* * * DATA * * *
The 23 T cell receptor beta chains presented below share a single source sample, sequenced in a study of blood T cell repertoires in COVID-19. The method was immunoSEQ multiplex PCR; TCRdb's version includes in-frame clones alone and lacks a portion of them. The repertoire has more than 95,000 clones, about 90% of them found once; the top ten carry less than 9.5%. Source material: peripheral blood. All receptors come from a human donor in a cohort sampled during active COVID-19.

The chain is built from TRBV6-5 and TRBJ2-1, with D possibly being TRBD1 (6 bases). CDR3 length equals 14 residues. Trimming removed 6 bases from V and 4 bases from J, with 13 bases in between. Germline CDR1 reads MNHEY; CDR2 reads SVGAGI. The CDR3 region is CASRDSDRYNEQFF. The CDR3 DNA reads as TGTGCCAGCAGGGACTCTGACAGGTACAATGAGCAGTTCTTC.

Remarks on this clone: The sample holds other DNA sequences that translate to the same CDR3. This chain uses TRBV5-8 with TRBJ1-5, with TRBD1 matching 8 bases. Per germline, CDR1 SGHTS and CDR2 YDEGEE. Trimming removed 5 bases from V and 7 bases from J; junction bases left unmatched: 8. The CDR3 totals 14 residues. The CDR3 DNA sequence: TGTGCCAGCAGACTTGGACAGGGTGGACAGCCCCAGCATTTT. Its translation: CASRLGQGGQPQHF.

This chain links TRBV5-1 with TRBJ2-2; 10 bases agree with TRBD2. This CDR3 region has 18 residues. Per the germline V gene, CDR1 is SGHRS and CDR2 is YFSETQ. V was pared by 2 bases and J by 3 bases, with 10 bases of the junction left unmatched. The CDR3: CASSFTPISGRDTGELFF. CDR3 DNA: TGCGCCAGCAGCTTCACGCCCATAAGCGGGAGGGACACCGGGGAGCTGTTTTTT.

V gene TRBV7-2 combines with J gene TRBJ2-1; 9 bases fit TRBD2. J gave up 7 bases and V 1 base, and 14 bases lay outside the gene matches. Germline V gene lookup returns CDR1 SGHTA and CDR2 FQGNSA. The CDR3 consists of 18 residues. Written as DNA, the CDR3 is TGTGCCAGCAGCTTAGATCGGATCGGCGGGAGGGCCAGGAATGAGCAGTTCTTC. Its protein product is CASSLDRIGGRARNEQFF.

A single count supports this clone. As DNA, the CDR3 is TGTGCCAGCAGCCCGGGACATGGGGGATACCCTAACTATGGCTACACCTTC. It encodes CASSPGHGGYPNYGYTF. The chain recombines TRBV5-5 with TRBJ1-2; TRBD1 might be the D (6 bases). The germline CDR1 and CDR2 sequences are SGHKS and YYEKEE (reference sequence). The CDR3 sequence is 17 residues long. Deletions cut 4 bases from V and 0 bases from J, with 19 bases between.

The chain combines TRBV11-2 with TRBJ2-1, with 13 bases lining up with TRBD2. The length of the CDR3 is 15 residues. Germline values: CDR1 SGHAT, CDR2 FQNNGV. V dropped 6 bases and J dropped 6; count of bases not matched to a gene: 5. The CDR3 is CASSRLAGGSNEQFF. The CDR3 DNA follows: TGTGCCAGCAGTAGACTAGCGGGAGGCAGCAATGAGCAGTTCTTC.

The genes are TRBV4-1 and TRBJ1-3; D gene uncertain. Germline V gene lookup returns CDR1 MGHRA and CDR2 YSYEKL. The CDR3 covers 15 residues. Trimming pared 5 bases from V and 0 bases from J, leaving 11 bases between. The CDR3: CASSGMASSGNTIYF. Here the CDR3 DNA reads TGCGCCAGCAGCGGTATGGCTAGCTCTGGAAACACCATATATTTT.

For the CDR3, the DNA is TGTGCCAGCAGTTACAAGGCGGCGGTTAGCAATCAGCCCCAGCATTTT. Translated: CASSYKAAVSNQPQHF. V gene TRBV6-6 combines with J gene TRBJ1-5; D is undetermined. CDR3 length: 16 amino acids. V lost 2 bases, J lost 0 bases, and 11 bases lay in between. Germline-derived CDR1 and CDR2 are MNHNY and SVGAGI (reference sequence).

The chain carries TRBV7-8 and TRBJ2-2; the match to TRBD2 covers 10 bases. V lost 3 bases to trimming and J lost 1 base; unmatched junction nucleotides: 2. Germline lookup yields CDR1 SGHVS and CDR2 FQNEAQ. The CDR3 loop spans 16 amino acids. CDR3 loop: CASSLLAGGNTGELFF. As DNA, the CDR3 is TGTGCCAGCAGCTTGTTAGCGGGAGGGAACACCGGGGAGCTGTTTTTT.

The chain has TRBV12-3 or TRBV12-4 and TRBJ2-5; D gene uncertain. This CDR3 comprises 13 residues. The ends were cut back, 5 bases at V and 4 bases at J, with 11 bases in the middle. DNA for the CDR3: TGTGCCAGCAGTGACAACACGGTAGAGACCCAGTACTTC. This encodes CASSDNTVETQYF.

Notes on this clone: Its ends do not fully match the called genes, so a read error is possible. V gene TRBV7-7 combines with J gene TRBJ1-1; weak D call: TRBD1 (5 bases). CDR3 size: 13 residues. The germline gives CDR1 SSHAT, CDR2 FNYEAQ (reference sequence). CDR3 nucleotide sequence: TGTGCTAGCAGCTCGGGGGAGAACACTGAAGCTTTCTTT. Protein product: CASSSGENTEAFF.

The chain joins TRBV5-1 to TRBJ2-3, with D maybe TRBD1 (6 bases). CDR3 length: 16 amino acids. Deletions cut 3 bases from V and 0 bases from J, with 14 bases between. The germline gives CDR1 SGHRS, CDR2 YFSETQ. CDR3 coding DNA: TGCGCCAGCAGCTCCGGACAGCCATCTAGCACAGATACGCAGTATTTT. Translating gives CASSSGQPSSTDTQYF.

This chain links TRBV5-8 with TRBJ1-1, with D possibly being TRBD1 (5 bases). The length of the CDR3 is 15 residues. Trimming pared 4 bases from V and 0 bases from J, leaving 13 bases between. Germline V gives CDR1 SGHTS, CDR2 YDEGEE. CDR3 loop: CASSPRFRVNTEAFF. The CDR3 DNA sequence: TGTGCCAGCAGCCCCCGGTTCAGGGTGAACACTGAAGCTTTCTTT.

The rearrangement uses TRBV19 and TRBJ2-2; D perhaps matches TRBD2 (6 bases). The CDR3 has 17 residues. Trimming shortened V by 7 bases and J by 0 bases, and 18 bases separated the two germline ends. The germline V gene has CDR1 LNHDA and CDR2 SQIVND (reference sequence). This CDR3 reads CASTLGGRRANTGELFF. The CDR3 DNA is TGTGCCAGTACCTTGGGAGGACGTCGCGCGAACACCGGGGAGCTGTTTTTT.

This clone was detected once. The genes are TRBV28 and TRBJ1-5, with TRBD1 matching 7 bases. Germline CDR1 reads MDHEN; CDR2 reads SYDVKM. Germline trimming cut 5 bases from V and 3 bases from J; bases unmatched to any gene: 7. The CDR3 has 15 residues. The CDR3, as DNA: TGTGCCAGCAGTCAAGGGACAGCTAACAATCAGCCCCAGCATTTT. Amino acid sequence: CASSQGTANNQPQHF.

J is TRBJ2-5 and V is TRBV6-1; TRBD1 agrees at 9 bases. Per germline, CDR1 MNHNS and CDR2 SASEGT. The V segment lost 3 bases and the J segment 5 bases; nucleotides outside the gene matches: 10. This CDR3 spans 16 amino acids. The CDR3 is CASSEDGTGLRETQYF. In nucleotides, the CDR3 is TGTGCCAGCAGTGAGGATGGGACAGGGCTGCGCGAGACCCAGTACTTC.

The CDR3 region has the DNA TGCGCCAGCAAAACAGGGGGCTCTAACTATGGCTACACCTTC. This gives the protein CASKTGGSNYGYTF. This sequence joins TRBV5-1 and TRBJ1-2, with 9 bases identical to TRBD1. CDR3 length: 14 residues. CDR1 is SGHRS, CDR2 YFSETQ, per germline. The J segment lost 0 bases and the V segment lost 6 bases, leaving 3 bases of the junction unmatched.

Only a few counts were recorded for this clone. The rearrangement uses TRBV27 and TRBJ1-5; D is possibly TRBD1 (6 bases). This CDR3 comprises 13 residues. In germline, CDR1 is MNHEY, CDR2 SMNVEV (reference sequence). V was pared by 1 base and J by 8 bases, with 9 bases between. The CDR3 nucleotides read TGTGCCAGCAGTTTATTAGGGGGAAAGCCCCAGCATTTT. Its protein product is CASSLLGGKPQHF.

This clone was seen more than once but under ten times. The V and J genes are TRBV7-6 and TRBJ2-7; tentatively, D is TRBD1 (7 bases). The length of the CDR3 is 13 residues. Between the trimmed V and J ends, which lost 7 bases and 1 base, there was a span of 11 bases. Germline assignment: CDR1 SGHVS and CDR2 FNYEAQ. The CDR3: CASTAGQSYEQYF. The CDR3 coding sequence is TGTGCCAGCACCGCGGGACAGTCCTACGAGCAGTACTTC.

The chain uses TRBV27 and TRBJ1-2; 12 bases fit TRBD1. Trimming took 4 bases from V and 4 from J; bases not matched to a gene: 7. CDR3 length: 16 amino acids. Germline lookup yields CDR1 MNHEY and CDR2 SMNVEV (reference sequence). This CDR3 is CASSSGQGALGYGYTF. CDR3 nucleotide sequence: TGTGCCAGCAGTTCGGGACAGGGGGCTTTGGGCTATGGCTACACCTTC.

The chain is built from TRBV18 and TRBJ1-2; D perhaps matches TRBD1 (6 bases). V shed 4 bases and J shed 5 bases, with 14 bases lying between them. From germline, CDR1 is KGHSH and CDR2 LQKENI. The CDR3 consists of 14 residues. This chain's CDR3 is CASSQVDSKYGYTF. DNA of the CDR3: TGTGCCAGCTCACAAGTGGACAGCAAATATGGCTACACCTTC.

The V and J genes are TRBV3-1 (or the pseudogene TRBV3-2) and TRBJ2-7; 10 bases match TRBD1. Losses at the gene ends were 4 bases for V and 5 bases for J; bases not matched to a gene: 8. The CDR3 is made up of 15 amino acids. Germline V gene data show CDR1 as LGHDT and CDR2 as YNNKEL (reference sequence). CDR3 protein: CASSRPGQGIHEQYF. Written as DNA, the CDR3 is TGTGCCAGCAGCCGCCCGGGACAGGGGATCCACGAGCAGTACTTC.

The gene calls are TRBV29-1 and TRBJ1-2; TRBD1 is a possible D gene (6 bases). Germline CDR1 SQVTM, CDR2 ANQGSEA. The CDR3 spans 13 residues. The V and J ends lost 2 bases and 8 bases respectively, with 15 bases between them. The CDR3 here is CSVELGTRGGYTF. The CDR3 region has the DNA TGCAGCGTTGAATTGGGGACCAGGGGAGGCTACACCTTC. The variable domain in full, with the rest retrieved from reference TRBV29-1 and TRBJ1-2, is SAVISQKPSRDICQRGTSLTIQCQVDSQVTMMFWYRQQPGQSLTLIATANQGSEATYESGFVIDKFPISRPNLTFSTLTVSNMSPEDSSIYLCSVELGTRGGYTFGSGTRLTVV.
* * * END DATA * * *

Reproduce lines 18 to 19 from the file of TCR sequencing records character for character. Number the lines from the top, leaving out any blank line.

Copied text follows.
The CDR3 region has the DNA TGCGCCAGCAAAACAGGGGGCTCTAACTATGGCTACACCTTC. This gives the protein CASKTGGSNYGYTF. This sequence joins TRBV5-1 and TRBJ1-2, with 9 bases identical to TRBD1. CDR3 length: 14 residues. CDR1 is SGHRS, CDR2 YFSETQ, per germline. The J segment lost 0 bases and the V segment lost 6 bases, leaving 3 bases of the junction unmatched.

Only a few counts were recorded for this clone. The rearrangement uses TRBV27 and TRBJ1-5; D is possibly TRBD1 (6 bases). This CDR3 comprises 13 residues. In germline, CDR1 is MNHEY, CDR2 SMNVEV (reference sequence). V was pared by 1 base and J by 8 bases, with 9 bases between. The CDR3 nucleotides read TGTGCCAGCAGTTTATTAGGGGGAAAGCCCCAGCATTTT. Its protein product is CASSLLGGKPQHF.